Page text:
The country for the most part is flat, in no place rising above the 50ft. contour. Unfortunately the line had to be constructed to conform with the strips that had been acquired by private treaty and possibly the best layout for a railway from Chichester to Selsey was not obtained. However, the sharpest curve is that leading from Chichester Station and is of 6 chains radius, and apart from this there is nothing under 10 chains radius. No gradient profile of the line exists but it is understood that the steepest gradient occurs for a short distance of 1 in 50 in both directions south of Hoe Farm.
Way and Works.
The line was originally laid with flat bottom rails weighing 42 lbs. to the yard; many of these remain in use and it is doubtful if weighed today whether they would go to 36 lbs. to the yard. The standard of maintenance is poor. Mr Austen has given notice that he can accept no vehicle with an axle load exceeding 10 tons on the line. No fixed signals are provided and the whole of the points are hand worked on the ground without facing point bolts in the running line. Presumably if the West Sussex certificate were in force and the line inspected by the Ministry - which it never has been - this requirement would have to be met.
Cattle guards are provided at the public road crossings, but many of the accommodation gates are in disrepair. The fencing is extant, but needs strengthening.
The station buildings are of corrugated iron and the platform faces in concrete. The halts are elementary timber structures.
The Company's rolling stock appears to have little value beyond scrap judged by S.R. standards and brief particulars are set out hereunder. It should be specially noted that the stock marked thus * does not belong to the Tramway Company but to the executors of Col. Stephens. It is on loan, but no recompense is received. At the present time the locomotive and rail cars are working the traffic and if withdrawn the line could not carry on without further acquisitions.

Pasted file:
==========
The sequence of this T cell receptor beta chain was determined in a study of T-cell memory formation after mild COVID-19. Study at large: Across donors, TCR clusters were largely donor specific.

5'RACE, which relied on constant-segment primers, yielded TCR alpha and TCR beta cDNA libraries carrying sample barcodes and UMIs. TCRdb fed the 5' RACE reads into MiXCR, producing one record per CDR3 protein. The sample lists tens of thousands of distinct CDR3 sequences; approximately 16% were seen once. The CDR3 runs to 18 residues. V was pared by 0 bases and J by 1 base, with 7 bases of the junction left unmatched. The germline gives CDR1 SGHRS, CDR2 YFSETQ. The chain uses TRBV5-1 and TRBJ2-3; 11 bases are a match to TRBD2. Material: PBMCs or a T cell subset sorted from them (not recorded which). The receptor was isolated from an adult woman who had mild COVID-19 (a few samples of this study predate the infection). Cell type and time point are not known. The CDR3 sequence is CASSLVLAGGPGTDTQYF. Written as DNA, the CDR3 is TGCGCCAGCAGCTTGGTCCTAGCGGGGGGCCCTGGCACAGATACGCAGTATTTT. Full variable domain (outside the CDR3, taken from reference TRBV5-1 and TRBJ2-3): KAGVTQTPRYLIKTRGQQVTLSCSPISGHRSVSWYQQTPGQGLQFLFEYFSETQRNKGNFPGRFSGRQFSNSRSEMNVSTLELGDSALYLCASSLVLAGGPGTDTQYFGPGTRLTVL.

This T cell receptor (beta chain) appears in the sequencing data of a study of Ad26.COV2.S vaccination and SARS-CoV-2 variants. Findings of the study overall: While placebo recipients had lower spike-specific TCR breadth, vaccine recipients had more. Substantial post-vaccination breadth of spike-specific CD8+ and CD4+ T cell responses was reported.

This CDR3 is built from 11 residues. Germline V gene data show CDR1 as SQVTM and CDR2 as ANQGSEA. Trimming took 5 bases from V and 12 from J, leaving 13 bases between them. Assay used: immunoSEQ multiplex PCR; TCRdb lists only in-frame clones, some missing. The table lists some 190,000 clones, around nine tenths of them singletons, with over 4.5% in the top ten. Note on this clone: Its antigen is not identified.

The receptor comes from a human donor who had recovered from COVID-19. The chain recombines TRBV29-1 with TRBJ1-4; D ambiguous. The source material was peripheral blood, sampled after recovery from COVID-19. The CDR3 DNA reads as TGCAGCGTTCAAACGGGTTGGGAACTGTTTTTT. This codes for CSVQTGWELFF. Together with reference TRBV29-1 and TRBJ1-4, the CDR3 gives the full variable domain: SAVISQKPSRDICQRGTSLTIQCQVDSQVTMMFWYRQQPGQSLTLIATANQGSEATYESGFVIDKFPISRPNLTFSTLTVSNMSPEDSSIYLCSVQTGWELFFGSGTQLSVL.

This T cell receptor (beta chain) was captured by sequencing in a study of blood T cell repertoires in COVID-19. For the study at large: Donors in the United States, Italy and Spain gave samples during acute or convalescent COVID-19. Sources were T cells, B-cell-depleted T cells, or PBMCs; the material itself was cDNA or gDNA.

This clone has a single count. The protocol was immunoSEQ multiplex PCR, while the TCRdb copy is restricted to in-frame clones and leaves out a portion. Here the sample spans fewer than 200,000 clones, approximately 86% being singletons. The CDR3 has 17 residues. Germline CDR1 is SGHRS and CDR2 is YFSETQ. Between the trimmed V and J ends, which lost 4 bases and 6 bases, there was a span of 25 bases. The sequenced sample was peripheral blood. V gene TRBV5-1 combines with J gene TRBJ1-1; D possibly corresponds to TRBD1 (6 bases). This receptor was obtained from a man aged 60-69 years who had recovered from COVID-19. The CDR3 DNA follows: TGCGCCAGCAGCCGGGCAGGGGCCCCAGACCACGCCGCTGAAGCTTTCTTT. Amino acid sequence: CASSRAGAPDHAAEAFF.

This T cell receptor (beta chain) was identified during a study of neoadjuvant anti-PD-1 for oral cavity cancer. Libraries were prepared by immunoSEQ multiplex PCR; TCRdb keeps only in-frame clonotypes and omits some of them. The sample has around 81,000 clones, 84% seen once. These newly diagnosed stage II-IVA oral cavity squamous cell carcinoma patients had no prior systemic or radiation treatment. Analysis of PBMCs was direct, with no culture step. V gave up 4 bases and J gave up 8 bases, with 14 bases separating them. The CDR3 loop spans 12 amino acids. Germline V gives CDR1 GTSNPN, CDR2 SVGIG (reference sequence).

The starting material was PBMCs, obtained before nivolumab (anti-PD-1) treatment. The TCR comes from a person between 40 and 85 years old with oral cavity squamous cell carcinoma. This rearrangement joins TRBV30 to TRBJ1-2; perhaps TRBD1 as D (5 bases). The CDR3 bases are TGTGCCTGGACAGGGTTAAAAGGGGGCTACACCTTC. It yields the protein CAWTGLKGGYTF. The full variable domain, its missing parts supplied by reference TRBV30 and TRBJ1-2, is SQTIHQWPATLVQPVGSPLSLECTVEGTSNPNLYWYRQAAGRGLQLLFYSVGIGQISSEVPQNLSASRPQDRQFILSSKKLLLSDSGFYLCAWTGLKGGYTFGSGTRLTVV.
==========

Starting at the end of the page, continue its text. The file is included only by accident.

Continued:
Name Type Approx. Date Remarks
Selsey 2-4-2 T 1897 Beyond repair
Maraus (?) 0-6-0 T 1883
Ringing Rock 0-6-0 T 1883
(ii) Rail Motors (Converted 'Bus Chassis and Body type).
(a) Ford Twin In poor condition
(b) Shefflex Twin *
No. Type Remarks
4 Bogie tram (original) Hopeless condition
3 4-wheeled Hopeless condition
3 * 4-wheeled Bad condition
2 6-wheeled Recently purchased from S.R.
4 Open and 4 covered
1 Special truck for Shefflex unit.*
The census particulars in respect of the three places served are set out in the table hereunder :-
Civil Parish Population Structurally separate dwellings occupied.
Civil Parish Population Structurally separate
1921 dwellings occupied. 1931
Hunston 307 359 95
Sidlesham 801 878 240
Selsey 2307 2514 677
The increase was, however, larger than might be thought from the figures as the 1921 census was taken in June and included certain people on holiday, whereas the 1931 census was taken in April.
The country between Chichester and Selsey is for the most part pastoral in character, though beet sugar is grown.
In addition to the agricultural population at Hunston and Sidlesham, there are certain residents of the artisan classes who work either in Chichester or on certain building developments at Selsey.
In view of its position Selsey is isolated to a great extent to the east and west, and the main road from Chichester runs right to the coast at Selsey, serving en route the villages of Hunston and Sidlesham. Selsey itself has many attractions as a holiday resort; the sands are very good and well suited for bathing, and boating, fishing and golf are available. Up to the present the best class of development has taken place on the West Beach which, as previously explained, is farthest from the Selsey Tram Station. Schemes have been considered from time to time to divert the line so as to adequately serve the West Beach. On the East Side, however, development is now proceeding. Adjacent to the station Mr W. Hobbs of Sutton is opening an estate of small houses and, in addition, Messrs. Selsey Estates Ltd. And Messrs. Duncan Gray and Partners are offering land for sale.
A holiday camp consisting of brick buildings to house 300 people is being erected on the Bill at Selsey.
The occupants of the property on the West Beach appear mostly those of the classes owning private cars, but the development on the east side appears to cater for a less wealthy clientele. It therefore seems that the station as at present positioned will be suitable for serving that part of Selsey to which most traffic will go.